The appetite for bowls undoubtedly changed following the outbreak of war in 1939. Little is known about our club during the war years but the focus of attention would understandably have been elsewhere, particularly after the bombing of St John’s Church on the afternoon of Monday 4th May 1942. Priorities changed and it may well be that the green was not maintained and, like the Eastbourne Open Bowls Tournament, play would likely have been suspended for the five war years. Our nearest neighbour, Bedes School (formally St Bedes School) was built in 1900. During the war the pupils were evacuated to Oxford and the building was used to train 2,000 telegraphists who specialised in enemy codes and cyphers. St Bedes moved back to the site on VE Day 1945. From August 1943 until their departure as part of the D Day landing in June 1944, Holywell Priory, the former home of the Countesse de Noailles, was the headquarters of 83rd Battalion of 2nd Canadian Infantry Division. The Pilot was their favoured hostelry and standing outside, clearly visible in the Priory boundary wall, are four slits similar to letterboxes through which guns could be poked at the enemy.
By 1930 Holywell Priory was the home of Frederic Gomme Jonas, a shipbuilder born in Kilmarnock in 1861. He married Annie Marie Woods Burgess in 1892 in Wandsworth. Frederic died in 1937 but Annie continued to live at the Priory until it was taken over by the Canadian infantry in 1943. Annie lived to the ripe old age of 89 passing away in Hove in 1952.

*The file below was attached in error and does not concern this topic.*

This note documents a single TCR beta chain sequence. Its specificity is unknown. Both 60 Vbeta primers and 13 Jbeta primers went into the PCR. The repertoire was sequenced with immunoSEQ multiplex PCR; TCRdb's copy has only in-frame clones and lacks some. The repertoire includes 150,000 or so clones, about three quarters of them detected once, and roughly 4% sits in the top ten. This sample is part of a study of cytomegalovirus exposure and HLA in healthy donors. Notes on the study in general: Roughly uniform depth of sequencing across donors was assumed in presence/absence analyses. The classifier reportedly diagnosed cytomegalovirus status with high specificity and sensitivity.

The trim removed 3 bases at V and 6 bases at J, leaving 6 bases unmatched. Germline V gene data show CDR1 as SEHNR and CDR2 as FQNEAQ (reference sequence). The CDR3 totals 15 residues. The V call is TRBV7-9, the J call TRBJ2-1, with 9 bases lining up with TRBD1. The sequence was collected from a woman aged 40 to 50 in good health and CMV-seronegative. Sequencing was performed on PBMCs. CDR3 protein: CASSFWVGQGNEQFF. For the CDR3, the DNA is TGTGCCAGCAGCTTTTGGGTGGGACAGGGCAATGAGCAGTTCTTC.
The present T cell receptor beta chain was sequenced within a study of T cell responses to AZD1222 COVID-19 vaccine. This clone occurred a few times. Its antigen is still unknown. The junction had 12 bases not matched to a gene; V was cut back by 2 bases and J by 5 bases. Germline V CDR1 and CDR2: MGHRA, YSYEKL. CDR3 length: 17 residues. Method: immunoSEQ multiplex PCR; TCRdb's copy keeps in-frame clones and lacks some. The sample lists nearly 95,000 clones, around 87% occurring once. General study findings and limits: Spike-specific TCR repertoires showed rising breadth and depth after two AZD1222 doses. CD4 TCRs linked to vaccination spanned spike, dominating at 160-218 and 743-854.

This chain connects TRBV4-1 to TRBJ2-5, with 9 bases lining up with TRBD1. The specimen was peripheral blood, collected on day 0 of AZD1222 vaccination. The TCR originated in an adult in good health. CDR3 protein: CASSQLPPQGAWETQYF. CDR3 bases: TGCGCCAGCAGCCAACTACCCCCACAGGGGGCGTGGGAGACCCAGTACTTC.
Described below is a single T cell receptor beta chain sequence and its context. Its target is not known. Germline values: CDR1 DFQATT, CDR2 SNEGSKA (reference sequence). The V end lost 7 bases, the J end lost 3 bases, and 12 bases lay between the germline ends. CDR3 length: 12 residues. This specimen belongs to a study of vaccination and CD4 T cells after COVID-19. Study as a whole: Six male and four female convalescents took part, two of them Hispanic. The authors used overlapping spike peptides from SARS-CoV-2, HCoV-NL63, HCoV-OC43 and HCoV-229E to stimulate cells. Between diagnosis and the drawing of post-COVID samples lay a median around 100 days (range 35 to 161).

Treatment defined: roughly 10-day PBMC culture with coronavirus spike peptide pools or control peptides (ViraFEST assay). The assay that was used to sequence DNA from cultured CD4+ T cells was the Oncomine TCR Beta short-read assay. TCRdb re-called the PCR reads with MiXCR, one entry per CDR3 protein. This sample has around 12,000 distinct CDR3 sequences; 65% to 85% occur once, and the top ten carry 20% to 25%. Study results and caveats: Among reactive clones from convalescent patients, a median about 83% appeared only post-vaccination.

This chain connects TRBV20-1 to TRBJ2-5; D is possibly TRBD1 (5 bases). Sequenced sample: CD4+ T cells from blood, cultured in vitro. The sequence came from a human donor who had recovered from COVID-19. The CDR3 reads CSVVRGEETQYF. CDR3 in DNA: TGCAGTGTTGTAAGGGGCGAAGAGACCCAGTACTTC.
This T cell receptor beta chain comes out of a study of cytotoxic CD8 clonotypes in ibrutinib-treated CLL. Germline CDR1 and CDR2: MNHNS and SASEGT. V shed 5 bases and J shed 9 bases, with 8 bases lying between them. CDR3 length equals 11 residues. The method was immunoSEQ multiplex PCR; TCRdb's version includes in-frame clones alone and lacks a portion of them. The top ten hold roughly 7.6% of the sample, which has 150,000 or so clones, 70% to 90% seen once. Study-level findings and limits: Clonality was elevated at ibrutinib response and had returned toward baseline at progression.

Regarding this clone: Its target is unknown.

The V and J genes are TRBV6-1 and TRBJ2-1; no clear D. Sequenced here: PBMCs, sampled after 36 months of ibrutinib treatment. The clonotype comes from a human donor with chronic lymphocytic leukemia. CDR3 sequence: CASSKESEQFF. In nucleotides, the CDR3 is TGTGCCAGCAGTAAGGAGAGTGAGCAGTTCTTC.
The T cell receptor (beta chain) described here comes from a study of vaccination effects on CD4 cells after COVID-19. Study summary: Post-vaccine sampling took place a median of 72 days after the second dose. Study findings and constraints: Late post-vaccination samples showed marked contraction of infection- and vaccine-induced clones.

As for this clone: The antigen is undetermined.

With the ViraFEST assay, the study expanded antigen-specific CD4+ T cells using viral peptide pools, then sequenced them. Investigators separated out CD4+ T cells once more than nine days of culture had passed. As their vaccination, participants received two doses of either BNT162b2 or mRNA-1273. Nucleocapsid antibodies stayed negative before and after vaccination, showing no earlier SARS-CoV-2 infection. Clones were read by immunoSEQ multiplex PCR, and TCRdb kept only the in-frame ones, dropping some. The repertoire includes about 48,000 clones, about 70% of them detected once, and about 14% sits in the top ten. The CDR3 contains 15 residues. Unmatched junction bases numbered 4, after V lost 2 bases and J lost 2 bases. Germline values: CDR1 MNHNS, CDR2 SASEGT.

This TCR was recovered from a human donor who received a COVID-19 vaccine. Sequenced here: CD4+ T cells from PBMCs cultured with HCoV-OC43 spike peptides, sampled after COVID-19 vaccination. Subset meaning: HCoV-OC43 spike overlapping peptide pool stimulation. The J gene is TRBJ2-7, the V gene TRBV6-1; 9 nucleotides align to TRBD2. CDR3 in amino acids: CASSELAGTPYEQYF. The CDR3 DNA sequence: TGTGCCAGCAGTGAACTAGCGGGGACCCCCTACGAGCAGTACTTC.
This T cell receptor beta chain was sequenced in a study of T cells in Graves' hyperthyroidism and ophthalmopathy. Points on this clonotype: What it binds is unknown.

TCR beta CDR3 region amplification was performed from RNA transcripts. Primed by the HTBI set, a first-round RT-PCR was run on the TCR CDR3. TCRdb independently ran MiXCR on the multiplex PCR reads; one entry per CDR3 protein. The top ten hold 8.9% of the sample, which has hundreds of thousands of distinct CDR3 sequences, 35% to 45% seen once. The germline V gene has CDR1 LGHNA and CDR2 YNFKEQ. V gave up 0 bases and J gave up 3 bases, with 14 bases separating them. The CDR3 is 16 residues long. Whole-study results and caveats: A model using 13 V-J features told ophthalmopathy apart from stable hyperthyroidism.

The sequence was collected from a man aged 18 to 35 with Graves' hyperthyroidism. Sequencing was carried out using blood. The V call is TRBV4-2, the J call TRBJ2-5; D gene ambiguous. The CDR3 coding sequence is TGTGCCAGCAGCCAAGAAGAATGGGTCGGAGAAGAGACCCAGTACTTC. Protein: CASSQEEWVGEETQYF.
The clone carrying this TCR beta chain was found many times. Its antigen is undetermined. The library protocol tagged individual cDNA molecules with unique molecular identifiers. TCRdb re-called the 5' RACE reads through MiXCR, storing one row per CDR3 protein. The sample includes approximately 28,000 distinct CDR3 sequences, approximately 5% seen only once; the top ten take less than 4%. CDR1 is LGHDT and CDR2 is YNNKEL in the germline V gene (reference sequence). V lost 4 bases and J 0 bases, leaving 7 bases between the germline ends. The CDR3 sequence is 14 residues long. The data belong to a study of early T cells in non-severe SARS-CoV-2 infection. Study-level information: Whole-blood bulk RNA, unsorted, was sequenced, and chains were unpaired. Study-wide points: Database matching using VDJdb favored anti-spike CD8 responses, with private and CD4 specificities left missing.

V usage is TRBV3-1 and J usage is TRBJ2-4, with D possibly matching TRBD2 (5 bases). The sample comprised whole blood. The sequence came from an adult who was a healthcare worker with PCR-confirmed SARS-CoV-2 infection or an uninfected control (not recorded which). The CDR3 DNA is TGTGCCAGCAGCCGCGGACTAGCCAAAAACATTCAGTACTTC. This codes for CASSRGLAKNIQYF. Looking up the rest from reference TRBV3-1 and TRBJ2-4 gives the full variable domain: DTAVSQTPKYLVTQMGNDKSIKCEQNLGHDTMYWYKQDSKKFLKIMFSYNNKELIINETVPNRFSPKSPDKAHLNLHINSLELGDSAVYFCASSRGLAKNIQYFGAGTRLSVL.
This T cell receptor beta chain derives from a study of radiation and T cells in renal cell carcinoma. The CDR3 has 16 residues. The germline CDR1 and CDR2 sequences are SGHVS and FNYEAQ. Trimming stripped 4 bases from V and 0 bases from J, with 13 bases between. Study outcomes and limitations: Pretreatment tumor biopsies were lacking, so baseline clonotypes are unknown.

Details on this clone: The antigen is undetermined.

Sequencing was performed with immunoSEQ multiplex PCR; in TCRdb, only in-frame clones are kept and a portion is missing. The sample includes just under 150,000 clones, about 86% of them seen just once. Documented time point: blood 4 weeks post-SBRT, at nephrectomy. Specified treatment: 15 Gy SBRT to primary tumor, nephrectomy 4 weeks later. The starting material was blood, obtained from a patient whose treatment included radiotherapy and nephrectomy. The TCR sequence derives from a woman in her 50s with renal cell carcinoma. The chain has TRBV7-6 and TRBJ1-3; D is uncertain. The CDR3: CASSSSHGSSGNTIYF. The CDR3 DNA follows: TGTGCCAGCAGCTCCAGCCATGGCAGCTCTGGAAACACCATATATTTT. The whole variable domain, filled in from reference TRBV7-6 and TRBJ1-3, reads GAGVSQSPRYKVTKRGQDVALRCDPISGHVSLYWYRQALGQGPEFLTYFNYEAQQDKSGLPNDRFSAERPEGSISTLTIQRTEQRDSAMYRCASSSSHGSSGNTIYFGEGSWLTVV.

By 1951 Charles Brookes, a consulting engineer, lived at the Priory with his wife. In 1953 Holywell Priory became Holywell Priory Preparatory School, being demolished in 1956 to erect the 16 houses now known as Holywell Close. The principals of the school were Mrs M.K. Brooks and Mrs Gladys Hance, the wife of Herbert Hance, an active member of St John’s Bowls Club. However, in the club’s records Herbert is recorded as Peter. Gladys thought the name Bert common so insisted he call himself Peter. Gladys died in 1979. At Bert’s funeral in 1983 the name change caused confusion amongst the family with the service and members of St John’s continually referred to him as Peter. Herbert Hance, having no children, left most of his estate to his five brothers, but generously left a small legacy to the club. He also left a legacy to each of his nephews and nieces, but what reflects the sign of the times, each of his five nephew received £3,000 whist each of his six nieces only got £2,000.